By Seth Daniel
The call has been heard at City Hall that Charlestown residents and businesses would like to see more liquor licenses available in the neighborhood for restaurants and pubs, and Economic Chief John Barros said a proposed new ordinance would reserve 15 such licenses just for the Town.
“We have heard loud and clear that more liquor licenses are important to Charlestown businesses,” Barros told the Patriot Bridge following a large meeting on Dec. 12 about business development in the Town. “We’re hoping that opportunity is going to come soon.
Barros said an Home Rule petition ordinance before the City Council right now would include around 183 non-transferable new licenses over a period of three years.
Many of those licenses would be reserved for certain areas of the City – as has been done in previous Boston liquor license expansions. In those previous efforts, though, Charlestown has been left out and that has been a strain on business districts looking to liven up their foot traffic with new restaurants or an expansion of alcohol offerings at existing restaurants. Charlestown was hampered in that it had to compete with other areas of the City for new licenses – such as the Back Bay and Seaport – or operators had to pay up to $400,000 for a transferrable license on the private market.
Under the new bill, Barros said that would all change for the Town.
“The ordinance is crafted in a way to reserve the liquor licenses for each neighborhood,” he said. “Each neighborhood identified would receive five liquor licenses per year for three years. They would be restricted licenses so all would be restricted to Charlestown and would be non-transferrable as well. That means if the business closes down or doesn’t use their license, it would go back to the City on the shelf and would be available for other Charlestown businesses.”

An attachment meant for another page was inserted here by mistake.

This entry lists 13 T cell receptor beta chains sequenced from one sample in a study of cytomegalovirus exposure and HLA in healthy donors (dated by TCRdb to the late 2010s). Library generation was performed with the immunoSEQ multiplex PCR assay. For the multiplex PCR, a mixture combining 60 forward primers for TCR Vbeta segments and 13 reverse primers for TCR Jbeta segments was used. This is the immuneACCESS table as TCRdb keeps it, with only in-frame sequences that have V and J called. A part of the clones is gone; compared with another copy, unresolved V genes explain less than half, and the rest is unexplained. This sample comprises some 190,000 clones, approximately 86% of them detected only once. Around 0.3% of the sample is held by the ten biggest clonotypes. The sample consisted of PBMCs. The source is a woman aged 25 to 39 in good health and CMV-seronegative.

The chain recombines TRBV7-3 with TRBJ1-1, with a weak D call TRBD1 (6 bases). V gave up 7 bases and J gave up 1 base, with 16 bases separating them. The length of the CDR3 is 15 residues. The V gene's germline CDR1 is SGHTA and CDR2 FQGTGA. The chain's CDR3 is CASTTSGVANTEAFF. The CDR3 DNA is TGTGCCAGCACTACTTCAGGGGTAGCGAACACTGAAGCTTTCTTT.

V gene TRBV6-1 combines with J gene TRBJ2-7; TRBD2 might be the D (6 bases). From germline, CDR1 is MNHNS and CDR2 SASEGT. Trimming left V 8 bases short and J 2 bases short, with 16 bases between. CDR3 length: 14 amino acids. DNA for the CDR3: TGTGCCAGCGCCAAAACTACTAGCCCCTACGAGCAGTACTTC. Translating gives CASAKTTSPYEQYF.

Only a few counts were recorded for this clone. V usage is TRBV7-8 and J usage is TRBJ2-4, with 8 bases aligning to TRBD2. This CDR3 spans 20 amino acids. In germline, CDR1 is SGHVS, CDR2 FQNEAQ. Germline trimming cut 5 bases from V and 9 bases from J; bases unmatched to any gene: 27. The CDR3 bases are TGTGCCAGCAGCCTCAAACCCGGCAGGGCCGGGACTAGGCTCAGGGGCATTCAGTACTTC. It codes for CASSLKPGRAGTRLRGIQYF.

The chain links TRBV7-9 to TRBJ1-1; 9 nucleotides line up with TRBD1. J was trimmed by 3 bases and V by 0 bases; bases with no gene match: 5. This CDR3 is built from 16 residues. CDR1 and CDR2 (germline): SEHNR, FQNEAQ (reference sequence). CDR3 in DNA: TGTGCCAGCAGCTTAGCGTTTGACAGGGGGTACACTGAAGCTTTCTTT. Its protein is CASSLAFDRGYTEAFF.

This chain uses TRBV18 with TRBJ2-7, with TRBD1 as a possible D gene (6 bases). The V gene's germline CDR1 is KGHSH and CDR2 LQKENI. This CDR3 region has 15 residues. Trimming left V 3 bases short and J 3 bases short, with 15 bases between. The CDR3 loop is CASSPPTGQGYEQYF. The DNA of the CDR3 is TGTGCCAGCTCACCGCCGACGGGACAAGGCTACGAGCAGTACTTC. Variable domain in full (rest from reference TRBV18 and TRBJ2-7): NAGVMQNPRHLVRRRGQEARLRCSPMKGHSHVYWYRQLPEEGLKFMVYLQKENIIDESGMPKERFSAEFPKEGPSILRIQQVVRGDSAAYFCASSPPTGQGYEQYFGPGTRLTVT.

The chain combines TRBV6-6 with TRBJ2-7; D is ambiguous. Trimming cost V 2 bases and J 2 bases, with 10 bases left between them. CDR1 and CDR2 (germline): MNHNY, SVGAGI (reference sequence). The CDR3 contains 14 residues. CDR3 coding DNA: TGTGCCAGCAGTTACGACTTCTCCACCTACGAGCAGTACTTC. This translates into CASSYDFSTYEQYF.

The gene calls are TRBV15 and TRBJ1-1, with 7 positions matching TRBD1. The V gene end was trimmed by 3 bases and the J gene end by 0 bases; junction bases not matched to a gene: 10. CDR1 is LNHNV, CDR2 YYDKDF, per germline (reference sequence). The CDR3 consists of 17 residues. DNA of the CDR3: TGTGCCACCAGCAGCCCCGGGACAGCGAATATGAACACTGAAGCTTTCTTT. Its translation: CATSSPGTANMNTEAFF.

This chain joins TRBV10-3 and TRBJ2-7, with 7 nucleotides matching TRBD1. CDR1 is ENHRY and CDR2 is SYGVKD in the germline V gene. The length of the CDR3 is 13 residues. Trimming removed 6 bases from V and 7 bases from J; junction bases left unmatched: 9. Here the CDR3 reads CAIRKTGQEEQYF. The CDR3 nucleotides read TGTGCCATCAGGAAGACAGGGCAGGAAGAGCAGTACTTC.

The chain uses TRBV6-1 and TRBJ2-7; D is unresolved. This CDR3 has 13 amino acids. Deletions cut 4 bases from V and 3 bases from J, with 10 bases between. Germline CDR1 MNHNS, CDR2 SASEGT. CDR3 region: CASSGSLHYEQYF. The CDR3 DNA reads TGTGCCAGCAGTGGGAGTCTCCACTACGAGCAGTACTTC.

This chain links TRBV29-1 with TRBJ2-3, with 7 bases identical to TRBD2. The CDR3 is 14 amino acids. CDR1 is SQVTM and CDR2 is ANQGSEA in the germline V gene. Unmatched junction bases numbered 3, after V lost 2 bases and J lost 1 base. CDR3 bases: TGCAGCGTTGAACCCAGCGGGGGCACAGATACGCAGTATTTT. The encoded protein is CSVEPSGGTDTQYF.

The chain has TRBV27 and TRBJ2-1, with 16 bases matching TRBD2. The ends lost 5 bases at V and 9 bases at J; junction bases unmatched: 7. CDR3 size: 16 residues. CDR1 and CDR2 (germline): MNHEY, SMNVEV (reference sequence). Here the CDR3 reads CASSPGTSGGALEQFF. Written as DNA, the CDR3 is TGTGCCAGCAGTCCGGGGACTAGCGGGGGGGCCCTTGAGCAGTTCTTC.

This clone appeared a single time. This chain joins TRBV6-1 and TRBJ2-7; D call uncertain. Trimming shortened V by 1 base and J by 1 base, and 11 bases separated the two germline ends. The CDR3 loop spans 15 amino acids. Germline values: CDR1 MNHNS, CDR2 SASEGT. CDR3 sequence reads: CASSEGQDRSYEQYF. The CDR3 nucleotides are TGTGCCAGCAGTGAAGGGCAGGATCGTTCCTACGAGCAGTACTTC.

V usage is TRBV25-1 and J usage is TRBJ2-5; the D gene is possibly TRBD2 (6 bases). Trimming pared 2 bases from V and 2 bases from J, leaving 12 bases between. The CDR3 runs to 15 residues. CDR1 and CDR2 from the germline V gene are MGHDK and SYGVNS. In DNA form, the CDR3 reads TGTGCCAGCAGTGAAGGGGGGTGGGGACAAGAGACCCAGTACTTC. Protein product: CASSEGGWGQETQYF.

Over the three-year period, the Town would have 15 new restricted licenses that could be used for new restaurants or existing restaurants.
“We know it is extremely difficult on the secondary market,” he said. “If you’re starting a small business in a neighborhood, $300, 000 to $400,000 is a lot of money to come up with. This could end that.”
Right now, the bill is pending approval at the City Council, but it does appear to have the support of the Council and Mayor Martin Walsh. If approved by the Council, due to Boston’s old liquor license restrictions by the state, the ordinance would have to be presented and voted by the State House.
State Rep. Dan Ryan has been very instrumental in getting the restricted licenses into the bill for Charlestown and is one of the state delegation members championing the new configuration.
In previous attempts to expand the Boston liquor license allotment, controversy has erupted between the City and state – preventing passage.
Barros said they believe this time will be entirely different.
“We’ve had numerous conversations with state leadership and state representatives like Dan Ryan and others to make sure the bill is written right and we have the kind of input we need to see this gets done,” he said.